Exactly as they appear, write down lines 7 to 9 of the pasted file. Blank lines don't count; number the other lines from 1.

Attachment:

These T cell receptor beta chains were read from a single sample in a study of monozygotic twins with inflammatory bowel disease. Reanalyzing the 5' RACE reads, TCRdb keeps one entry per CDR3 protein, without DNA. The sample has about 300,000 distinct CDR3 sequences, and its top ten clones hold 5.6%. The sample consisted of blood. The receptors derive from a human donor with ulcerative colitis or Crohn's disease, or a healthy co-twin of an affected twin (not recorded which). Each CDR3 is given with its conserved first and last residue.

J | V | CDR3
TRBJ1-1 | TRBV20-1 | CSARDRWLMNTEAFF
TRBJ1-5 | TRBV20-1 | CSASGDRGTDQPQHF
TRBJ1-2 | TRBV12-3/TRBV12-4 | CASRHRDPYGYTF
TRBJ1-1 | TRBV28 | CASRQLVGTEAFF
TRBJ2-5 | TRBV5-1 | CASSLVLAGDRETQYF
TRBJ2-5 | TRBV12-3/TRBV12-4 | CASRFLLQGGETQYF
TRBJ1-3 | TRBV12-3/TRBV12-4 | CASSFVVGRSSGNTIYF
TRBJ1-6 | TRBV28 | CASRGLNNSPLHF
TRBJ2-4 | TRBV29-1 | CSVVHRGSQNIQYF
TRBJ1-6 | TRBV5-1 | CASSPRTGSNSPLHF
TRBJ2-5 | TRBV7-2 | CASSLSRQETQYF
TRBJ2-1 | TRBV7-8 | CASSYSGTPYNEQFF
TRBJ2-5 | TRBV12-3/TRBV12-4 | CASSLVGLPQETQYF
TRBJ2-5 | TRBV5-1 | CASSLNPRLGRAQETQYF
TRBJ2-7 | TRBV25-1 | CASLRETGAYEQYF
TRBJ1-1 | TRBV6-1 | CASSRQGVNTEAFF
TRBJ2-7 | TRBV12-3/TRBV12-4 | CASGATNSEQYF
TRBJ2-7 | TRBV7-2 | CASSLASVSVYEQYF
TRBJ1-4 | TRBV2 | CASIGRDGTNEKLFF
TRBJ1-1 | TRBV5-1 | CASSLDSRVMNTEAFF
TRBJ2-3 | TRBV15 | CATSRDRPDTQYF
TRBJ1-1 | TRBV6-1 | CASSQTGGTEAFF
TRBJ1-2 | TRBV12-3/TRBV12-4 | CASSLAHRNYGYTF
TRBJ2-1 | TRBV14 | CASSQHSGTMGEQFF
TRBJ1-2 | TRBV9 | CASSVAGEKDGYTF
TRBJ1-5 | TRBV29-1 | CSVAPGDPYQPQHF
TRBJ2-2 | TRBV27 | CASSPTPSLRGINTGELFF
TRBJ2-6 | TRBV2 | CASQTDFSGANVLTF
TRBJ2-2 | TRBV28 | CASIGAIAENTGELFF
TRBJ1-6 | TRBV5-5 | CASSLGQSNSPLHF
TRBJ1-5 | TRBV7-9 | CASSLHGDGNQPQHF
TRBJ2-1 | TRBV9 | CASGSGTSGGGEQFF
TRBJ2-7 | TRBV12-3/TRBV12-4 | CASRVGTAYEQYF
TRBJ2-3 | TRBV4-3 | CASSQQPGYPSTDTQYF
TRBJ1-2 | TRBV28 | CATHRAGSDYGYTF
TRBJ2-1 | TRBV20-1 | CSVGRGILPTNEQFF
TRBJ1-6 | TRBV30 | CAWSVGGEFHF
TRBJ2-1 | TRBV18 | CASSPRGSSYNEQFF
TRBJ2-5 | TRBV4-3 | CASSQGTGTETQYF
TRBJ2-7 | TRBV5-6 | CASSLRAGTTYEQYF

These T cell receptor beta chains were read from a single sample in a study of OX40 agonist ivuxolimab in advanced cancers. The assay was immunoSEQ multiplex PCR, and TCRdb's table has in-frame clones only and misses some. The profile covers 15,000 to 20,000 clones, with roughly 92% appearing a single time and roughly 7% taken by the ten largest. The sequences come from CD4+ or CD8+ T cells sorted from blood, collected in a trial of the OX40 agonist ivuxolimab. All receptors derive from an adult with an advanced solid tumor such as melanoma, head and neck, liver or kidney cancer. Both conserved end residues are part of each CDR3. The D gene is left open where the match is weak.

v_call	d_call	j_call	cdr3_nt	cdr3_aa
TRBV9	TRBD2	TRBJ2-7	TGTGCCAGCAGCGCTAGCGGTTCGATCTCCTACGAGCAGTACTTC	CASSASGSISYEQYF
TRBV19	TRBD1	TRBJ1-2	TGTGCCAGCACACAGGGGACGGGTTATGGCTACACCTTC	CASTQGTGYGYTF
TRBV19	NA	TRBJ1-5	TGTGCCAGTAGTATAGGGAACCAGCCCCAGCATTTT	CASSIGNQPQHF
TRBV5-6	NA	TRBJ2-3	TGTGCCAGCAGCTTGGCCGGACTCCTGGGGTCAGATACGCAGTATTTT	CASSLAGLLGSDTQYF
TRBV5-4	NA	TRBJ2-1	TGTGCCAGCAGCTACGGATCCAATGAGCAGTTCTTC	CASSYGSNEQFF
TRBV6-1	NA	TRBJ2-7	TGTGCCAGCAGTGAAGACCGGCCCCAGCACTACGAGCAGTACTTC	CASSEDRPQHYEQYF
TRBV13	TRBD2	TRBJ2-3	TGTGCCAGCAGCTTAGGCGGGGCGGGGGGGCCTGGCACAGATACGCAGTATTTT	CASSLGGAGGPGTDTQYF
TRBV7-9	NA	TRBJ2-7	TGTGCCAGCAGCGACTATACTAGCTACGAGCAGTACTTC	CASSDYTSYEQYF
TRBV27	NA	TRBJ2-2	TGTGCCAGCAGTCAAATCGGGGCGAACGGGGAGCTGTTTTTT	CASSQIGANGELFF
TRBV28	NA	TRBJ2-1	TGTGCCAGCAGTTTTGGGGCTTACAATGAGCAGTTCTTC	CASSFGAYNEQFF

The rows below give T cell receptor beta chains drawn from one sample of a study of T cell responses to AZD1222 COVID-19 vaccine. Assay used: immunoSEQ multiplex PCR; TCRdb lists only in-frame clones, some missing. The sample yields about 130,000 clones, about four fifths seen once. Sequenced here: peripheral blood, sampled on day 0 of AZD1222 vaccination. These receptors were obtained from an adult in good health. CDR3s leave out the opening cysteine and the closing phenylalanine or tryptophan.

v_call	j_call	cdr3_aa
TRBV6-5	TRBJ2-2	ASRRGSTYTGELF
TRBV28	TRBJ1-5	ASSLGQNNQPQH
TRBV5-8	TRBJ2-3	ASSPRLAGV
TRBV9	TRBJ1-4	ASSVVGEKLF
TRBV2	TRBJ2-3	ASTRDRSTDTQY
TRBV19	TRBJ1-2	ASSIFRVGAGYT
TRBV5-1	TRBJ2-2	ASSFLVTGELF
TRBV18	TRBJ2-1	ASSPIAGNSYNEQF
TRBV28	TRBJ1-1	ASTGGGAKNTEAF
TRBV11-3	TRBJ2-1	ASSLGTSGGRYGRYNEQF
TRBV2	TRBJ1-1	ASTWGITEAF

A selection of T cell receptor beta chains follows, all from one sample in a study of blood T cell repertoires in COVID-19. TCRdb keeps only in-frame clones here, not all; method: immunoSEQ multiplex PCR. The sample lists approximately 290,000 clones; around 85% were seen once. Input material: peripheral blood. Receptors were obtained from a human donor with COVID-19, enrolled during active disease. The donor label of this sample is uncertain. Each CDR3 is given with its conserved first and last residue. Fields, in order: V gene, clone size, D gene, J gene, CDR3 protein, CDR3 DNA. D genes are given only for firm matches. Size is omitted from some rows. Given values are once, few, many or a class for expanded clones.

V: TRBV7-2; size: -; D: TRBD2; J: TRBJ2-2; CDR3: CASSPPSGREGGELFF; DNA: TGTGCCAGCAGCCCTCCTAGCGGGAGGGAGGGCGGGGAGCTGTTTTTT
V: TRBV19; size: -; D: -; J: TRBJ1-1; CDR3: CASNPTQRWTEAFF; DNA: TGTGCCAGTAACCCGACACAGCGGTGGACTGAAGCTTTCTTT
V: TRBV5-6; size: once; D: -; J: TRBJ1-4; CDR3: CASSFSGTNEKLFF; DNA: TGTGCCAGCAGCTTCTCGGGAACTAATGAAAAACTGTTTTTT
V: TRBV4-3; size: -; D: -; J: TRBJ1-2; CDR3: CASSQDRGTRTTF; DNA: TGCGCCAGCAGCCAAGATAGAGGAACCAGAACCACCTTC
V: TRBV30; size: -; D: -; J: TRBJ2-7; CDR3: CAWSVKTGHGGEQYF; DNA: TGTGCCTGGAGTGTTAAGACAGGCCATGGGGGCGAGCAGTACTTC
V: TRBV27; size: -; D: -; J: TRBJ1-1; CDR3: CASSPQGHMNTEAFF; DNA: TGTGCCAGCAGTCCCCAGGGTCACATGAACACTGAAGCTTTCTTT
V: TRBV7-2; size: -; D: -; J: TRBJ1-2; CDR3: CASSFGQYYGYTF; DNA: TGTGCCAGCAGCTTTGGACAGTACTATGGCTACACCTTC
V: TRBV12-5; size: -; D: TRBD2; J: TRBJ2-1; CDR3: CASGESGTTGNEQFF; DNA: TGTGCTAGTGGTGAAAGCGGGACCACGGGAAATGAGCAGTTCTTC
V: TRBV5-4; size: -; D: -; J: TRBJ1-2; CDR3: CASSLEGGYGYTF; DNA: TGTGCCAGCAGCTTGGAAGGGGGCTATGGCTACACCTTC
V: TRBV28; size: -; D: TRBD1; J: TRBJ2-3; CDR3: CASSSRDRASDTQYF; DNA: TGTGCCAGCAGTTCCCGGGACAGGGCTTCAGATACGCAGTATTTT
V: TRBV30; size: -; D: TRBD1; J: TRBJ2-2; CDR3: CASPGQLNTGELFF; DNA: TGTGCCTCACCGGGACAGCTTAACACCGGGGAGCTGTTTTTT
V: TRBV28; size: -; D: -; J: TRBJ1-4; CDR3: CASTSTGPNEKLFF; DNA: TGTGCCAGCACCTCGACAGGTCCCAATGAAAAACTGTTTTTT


TRBJ2-5 | TRBV5-1 | CASSLVLAGDRETQYF
TRBJ2-5 | TRBV12-3/TRBV12-4 | CASRFLLQGGETQYF
TRBJ1-3 | TRBV12-3/TRBV12-4 | CASSFVVGRSSGNTIYF